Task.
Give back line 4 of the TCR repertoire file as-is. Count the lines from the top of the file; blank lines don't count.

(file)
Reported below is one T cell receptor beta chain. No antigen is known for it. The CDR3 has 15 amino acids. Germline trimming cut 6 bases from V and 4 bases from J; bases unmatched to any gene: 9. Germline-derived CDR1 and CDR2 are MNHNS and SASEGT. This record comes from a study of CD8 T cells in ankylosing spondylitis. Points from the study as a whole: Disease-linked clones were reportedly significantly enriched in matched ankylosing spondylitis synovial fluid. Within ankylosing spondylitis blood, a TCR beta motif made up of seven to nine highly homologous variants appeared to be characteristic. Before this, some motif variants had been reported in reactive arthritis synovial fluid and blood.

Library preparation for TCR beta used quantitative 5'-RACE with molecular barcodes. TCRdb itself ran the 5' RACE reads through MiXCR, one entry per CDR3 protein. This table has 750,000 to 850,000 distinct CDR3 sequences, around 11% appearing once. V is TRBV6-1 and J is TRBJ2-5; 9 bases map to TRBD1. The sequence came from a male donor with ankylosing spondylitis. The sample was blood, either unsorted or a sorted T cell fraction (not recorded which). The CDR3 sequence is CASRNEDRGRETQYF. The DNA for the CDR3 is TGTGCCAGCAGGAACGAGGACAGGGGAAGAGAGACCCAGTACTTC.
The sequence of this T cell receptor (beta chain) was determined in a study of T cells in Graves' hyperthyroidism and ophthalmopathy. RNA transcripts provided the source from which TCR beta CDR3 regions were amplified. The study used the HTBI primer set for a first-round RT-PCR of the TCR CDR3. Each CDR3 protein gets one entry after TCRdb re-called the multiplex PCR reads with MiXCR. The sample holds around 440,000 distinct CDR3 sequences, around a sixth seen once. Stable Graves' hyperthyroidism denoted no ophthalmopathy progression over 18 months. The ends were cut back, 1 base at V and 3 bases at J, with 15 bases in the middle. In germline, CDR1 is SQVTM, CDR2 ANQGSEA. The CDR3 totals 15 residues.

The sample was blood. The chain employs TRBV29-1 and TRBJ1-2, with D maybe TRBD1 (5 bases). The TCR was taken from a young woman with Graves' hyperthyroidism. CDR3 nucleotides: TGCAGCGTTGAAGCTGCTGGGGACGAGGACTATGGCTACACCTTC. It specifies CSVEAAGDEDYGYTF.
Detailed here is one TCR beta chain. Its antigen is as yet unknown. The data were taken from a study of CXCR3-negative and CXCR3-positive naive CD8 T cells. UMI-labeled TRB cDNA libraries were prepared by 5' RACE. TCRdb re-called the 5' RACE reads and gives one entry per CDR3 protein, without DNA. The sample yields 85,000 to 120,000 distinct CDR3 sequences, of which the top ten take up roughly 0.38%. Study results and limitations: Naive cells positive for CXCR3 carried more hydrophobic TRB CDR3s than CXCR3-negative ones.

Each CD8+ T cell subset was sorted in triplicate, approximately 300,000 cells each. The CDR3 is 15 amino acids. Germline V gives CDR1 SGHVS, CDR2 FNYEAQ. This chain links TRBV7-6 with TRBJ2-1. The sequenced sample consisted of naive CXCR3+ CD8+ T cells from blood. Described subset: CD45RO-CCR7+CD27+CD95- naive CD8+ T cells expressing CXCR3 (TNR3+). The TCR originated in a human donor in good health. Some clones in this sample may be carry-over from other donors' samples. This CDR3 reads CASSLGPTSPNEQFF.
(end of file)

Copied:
The sample was blood. The chain employs TRBV29-1 and TRBJ1-2, with D maybe TRBD1 (5 bases). The TCR was taken from a young woman with Graves' hyperthyroidism. CDR3 nucleotides: TGCAGCGTTGAAGCTGCTGGGGACGAGGACTATGGCTACACCTTC. It specifies CSVEAAGDEDYGYTF.